I finished this book about a month before we actually got to speak with Jami. My first impressions after completing were resoundingly firm in that Heft, by Liz Moore was by far a better read for me. I do have to say however, that this book has not left my mind. It continued to occupy space up there and rattled around and now, after our fantastic discussion with Jami it continues its space rental! I think what struck me most about this story was that it wasn’t so much a book about the “main” character, Edie, as it was about how her family and those others’ reaction to her extreme obesity. It was also an examination of how we have become to view and treat food in our every day lives. See, I felt that Edie was perfectly content with her life and lifestyle, as she spiraled further and further in to a food-induced death. However, the rest of her family had an extremely difficult time with it, and Attenberg treated us to their varying perspectives and/or the issues they developed while obsessing over Edie. Indeed, the one that stood out the most for me was Edie’s daughter-in-law. She would stalk Edie as she drove from one drive-thru to another and fed her family bland, tasteless and inedible food all due to her abject fear of becoming Edie. This is what has stayed with me the most and was something discussed with Jami during our book club chat. We have grown in to a public that fears food. We can no longer enjoy food as we are told so many “No” or Don’t” or “You Can’t” words about the food we consume. After our conversation with Jami, which was just so completely and totally enjoyable, my original thoughts on the book have shifted from ones that were totally unsatisfied with it, to more of the kind of thoughts where “yeah, I get it. I liked it. It was good.” But….I still would highly recommend you also taking the time to read Heft, by Liz Moore!

Jackie’s Review of The Middlesteins: 3 stars

I am agreeing once again with my esteemed fellow Hoarders! Immediately after reading this book I was left with the thought of “I’ve read better” and “Wow! That was depressing” but after the conversation with Jami Attenberg and the members of the Critical Era Book Club I began to see it in a different light. Speaking about this story made me realize that these Middlestein characters had truly penetrated my psyche. Pot smoking Benny losing his hair from the stress of avoiding speaking to his mother about her chronic eating, bitch-out-loud Robin with her inability to be loved, gluten-free, low-fat Rachelle (who had her own obsessive relationship with food) following her mother-in-law around as she visits drive thru after drive thru, poor love struck Daniel, the door matt of a boyfriend to Robin, Kenneth, Chinese cook extraordinaire who was sweetly in love with Edie because of her size, the collective Jewish family friends who observe the Middlestein family implosion from a distance and the thirteen year old twins, Emily and Josh, who So You Think You Can Dance their way into everyone’s hearts and provide a glimpse of hope for the future generation. Like Penny said, there is something about this family that stays with you long after you have left the Middlesteins’ company.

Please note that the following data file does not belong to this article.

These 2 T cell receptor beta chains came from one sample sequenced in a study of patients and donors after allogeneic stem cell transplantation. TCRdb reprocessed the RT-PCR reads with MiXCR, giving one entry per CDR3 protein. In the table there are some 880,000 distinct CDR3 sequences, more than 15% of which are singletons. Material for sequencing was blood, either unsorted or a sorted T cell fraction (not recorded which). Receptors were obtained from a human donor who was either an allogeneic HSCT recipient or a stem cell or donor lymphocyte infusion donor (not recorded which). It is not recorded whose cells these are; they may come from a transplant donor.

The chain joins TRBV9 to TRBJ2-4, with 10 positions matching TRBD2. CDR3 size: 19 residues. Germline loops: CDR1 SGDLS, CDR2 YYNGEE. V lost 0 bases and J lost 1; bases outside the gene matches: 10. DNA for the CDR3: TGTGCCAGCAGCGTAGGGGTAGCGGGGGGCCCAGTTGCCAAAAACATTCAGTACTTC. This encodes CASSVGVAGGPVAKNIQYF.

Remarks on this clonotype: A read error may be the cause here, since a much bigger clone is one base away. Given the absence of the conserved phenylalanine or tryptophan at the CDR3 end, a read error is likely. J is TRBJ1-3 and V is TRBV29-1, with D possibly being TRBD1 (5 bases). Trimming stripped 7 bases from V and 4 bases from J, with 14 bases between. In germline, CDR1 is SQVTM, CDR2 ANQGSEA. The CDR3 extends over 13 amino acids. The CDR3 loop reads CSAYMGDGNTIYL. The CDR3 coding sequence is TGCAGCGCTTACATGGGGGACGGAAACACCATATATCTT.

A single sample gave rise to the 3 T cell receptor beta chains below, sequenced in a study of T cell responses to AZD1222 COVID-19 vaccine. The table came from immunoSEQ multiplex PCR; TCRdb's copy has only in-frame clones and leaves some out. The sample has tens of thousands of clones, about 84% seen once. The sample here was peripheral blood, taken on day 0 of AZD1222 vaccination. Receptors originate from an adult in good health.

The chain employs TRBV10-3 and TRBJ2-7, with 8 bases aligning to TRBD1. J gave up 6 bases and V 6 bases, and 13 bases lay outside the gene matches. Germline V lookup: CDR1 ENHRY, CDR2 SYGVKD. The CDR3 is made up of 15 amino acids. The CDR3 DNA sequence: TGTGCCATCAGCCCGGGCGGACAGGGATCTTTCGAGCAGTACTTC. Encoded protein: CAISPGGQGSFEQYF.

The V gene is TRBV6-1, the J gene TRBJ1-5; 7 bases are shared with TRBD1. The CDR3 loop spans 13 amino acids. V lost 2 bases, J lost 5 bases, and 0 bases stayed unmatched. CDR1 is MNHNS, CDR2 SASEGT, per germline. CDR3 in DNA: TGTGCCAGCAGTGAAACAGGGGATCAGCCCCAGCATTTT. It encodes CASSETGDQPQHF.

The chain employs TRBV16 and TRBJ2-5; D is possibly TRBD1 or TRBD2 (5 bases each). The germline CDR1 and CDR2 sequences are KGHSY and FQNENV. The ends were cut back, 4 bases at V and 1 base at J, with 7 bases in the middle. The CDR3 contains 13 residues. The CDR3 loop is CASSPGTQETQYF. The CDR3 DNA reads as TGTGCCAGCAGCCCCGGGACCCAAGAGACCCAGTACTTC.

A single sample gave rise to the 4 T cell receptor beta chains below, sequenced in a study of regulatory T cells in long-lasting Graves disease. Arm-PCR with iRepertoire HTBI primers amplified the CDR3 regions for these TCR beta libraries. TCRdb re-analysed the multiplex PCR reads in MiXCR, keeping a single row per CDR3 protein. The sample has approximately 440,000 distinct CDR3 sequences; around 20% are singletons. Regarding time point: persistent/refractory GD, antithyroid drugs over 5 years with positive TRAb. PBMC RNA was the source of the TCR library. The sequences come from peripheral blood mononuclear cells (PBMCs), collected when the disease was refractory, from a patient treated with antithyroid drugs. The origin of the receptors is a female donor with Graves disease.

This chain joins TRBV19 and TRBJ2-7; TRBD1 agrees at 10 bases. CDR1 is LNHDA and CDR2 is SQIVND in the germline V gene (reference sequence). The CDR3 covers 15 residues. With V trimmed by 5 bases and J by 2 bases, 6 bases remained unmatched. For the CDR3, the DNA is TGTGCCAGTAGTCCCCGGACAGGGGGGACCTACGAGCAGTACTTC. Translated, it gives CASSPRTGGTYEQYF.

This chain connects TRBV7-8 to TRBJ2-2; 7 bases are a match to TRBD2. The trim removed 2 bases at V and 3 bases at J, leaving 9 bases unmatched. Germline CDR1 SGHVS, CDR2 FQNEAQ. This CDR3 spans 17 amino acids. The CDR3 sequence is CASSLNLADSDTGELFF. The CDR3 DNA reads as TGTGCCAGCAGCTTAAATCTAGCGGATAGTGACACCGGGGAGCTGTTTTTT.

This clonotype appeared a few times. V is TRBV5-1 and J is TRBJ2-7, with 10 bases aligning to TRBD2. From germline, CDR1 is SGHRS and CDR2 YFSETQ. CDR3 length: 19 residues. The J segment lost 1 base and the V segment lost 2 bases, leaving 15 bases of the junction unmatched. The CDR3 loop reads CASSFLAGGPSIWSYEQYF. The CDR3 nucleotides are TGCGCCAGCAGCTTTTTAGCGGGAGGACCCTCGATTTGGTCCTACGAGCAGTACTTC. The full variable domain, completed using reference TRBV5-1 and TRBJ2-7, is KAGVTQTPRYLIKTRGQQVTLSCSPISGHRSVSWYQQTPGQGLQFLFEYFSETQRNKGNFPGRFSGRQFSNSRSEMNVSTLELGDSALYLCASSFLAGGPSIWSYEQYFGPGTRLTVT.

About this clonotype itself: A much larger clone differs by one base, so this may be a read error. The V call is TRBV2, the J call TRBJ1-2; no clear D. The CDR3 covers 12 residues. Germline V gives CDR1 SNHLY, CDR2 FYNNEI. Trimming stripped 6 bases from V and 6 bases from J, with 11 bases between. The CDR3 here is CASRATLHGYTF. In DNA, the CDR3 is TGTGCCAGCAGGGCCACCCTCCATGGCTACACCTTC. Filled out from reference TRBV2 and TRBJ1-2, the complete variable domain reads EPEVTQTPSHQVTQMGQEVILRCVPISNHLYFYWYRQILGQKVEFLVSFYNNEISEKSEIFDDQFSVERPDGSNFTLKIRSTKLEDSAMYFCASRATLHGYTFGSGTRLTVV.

And, yes! Jami was just such a cool gal! Her insights into her writing process and “flash forward” style was just fascinating and her tales about being treated like a CAPITOL A Author were hilarious! She came across as someone who was genuinely excited about all of the attention she has been deservedly receiving and her enthusiasm and love for her novel was so catchy! Thanks again for joining us and congrats on being featured in the NY Times Sunday Book Review! What an honour!